Date: 2017-03-08 15:22:59 The hips are the driving force behind true explosiveness and power for athletes. Doing this exercise will help you unleash your true power potential since most people’s hips are abused from sitting too much which steals away our mobility and strength. FREE Guide to Olympic Lifting http://www.criticalbench.com/olympic/ #1 Muscle in the Body […]
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Initiate growth by jamming more reps into fewer minutes in the gym.
By Team Iron Man
PQ: This program takes advantage of the body’s overriding mandate: Adapt or die. When you put stress on a muscle, millions of years or evolutionary biology will force it to change so it can better handle that stress.
If your growth is stalled out and you’re at that frustrating point where you think something’s wrong with you, it’s time to try escalating density training. EDT is a system that’s specifically designed to put size on stubborn muscle groups by subjecting them to a novel form of stress. This program takes advantage of the body’s overriding mandate: Adapt or die. When you put stress on a muscle, millions of years or evolutionary biology will force it to change so it can better handle that stress. That’s why lifting weights makes your muscles grow.
Your muscles don’t know to get bigger. They only know whether they’re under stress or not—and if they’re repeatedly subjected to mechanical resistance, and being broken down, they’ll adapt in order to not break down so readily. Getting bigger and stronger are simply side effects of this adaptation, and building muscle size is dependent on the volume and intensity of the stress that your muscles are capable of handling.
By subjecting your muscles to as many reps and as intense a pump as they can tolerate, EDT will introduce your muscles to a new kind of stress. With adequate recovery, they’ll adapt and grow at an increased rate.
The main reason for the change will be the fact that you’re performing greater overall reps and volume. EDT subjects your muscle to increased overall stimulus through mechanical tension. The greater the stimulus, the greater the necessary adaptation. You’ll damage fibers during training, then repair them afterward, causing them
How to build a bigger lower body with only one set.
By Vince Del Monte
PQ: “When you do too much volume, you have a big disparity between protein synthesis and protein breakdown. The more volume you use, the more you break down protein.”
I know what you’re thinking: “There is no way you can build bigger legs with just one set.” And that’s exactly what I thought myself. But for the past eight weeks I’ve been employing a very specific technique that has made my legs bigger and stronger with just one all-out set per workout per bodypart.
The technique is called “mechanical advantage drop sets” or MADS. Before diving into MADS, let’s give this subject matter some context so that you don’t think this is some sensational clickbait type of article. For everything to make sense we must discuss this one issue:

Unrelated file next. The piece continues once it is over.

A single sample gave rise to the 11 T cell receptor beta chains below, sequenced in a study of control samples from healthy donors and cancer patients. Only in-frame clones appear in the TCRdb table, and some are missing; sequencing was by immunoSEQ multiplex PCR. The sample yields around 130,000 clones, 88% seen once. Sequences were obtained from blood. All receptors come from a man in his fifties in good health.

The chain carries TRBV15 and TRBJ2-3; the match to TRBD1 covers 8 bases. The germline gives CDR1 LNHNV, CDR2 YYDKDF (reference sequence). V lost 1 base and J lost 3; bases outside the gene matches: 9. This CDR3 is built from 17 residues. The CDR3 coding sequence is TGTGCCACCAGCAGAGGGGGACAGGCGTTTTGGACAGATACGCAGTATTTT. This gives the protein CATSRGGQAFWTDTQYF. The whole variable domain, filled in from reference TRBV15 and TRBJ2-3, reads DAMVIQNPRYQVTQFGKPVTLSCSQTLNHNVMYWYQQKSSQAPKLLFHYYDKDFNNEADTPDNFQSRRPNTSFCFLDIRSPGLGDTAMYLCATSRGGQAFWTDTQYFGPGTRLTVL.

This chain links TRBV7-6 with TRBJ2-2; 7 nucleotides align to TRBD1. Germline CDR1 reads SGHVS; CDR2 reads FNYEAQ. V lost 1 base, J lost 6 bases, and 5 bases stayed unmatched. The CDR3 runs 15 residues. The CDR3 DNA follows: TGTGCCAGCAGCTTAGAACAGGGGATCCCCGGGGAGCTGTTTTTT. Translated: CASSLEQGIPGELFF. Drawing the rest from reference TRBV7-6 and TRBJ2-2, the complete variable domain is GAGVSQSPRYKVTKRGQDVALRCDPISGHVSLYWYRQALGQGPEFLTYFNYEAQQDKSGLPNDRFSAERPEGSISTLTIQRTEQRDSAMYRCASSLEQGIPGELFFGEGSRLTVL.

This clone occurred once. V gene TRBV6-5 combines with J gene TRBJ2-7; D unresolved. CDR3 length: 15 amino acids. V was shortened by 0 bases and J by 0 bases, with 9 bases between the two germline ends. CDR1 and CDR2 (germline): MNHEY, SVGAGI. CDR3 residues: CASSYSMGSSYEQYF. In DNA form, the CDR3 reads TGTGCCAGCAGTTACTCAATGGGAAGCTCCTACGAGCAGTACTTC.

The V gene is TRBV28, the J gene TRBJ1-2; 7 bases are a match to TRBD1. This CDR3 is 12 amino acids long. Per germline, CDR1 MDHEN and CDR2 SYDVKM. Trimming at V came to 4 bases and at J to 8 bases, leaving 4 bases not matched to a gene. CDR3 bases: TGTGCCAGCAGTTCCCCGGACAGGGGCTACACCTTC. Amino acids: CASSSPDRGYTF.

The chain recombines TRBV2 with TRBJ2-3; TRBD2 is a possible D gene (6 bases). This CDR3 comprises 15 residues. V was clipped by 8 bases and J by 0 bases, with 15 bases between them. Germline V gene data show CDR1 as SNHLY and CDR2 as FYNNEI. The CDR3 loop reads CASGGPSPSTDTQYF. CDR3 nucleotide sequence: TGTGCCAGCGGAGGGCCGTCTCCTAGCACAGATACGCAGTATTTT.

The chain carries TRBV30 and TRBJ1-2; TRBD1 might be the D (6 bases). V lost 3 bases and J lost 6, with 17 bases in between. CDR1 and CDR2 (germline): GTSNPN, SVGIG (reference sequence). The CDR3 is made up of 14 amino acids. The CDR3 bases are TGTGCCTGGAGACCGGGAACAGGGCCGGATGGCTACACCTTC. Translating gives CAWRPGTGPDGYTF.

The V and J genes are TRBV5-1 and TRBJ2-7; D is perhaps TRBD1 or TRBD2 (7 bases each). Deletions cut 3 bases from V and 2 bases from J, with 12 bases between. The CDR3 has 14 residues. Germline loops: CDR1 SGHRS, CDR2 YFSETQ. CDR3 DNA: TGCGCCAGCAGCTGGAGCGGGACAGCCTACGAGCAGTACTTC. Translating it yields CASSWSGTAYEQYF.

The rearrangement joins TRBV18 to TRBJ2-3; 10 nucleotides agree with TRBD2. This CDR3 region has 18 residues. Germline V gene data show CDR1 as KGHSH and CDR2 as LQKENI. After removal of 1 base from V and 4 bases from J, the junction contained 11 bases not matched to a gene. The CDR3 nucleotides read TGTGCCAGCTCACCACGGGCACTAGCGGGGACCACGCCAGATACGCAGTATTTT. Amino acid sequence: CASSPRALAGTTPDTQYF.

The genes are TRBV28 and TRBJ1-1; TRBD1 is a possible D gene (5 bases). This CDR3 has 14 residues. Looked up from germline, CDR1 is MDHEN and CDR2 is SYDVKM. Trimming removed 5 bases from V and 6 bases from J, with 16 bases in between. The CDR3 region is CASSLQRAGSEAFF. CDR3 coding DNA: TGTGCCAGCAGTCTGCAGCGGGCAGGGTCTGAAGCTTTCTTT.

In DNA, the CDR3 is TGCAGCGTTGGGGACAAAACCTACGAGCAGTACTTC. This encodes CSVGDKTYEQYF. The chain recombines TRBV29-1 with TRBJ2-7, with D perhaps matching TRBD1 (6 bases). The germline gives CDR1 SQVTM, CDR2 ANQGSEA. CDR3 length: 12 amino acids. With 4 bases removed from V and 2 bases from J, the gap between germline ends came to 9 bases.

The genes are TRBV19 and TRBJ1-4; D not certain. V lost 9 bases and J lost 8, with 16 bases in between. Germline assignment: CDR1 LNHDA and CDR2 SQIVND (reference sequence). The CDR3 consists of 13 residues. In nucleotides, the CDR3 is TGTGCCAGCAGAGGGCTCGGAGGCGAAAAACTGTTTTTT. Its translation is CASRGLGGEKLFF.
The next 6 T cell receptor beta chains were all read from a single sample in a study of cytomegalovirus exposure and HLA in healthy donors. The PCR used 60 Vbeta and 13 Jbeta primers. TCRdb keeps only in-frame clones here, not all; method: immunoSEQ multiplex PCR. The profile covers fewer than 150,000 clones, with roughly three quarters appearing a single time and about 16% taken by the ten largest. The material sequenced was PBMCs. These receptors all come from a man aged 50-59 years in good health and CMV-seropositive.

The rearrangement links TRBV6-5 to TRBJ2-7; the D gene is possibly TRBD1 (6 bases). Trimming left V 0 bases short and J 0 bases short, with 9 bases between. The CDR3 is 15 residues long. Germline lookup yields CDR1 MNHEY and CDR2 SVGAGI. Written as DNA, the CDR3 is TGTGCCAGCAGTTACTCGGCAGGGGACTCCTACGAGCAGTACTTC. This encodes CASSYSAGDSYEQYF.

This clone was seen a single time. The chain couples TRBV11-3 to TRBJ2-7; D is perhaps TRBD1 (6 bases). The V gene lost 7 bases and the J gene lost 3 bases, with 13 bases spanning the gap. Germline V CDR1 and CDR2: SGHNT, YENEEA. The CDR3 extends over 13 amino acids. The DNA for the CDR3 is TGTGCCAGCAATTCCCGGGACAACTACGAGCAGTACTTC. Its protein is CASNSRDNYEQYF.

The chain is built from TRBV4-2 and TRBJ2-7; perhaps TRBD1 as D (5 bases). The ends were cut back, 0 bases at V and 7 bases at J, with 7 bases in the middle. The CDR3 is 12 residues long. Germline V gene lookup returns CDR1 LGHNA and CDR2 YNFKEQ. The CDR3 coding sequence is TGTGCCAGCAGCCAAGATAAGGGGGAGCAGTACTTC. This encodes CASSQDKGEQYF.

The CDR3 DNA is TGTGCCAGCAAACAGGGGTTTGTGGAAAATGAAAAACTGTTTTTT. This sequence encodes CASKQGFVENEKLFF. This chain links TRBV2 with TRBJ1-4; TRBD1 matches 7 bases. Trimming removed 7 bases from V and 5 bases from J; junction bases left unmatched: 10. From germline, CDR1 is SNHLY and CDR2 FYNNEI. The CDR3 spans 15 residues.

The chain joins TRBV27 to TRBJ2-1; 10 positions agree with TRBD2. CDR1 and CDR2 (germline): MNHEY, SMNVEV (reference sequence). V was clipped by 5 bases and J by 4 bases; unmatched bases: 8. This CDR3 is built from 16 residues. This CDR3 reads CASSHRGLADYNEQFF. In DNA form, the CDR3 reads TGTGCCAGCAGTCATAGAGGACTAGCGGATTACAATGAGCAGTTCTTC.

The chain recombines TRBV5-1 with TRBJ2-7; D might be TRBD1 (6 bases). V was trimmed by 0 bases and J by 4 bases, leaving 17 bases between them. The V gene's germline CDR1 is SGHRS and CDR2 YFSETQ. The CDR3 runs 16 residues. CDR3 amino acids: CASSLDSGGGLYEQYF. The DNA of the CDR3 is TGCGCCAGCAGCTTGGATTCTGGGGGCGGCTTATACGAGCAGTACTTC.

In my opinion, the number-one mistake that natural lifters make is doing too much volume. The key is to trigger muscle protein synthesis and then stop training. When done properly, this can sometimes be done in as little as one to two sets per bodypart. I know that sounds crazy, but it’s exactly what I’ve been doing in my latest training cycle with amazing results. I’ve been hitting every bodypart three times per week with only one to two sets per bodypart and a lot of you have noticed some decent changes in my body if you follow me on Instagram (@vincedelmonte).
When you do too much volume, you have a big disparity between protein synthesis and protein breakdown. The more volume you use, the more you break down protein.
This means you must avoid drug-enhanced programs that work for your favorite bodybuilder and action movie star (who’s also on tons of drugs). In short, I hate to say this, but if you
How to building your glutes and hamstrings like a man
By Vince Del Monte
The gluteus maximus is one of the most powerful muscles in the human body. The gluteus maximus is a powerful extender of the hip joint as well as an external rotator and adductor. Because of its size and superficial location compared to the other glute muscles, it is often the major focus when it comes to training the backside of your body.
The hamstrings are a group of four tendon-like muscles that are found in the posterior thigh. All four of the hamstring muscles cross behind the knee into their respective insertions and therefore act to flex the knee. All but the short head of the biceps femoris cross the hip and aid in extension as well as externally rotate and adduct while in neutral position.
Since both the hamstrings and gluteus maximus muscles cross the hip, they will be the major contributors to hip extension. The anatomy and function of the hamstring muscles are altered significantly by both knee position and hip position. Understanding the anatomical relationships between these muscles will go a long way in not only performing glute/ham exercises correctly but also selecting the appropriate ones.
ACTIVE RANGE OF MOTION
It should be noted that checking how far your joints can move actively will be critical to reducing the risk of spinal and knee injury and long-term wear. Controlling the eccentric portion of hip extension and pressing exercises so as not to go beyond what your hips can flex concentrically will not only reduce injury risk but enhance muscle contraction. The same can be said for knee flexion exercises where machines can shove the knee and hips in compromised positions. “Full range of motion” should only mean active motion. Going lower and lower in deadlifts, leg presses, squats, and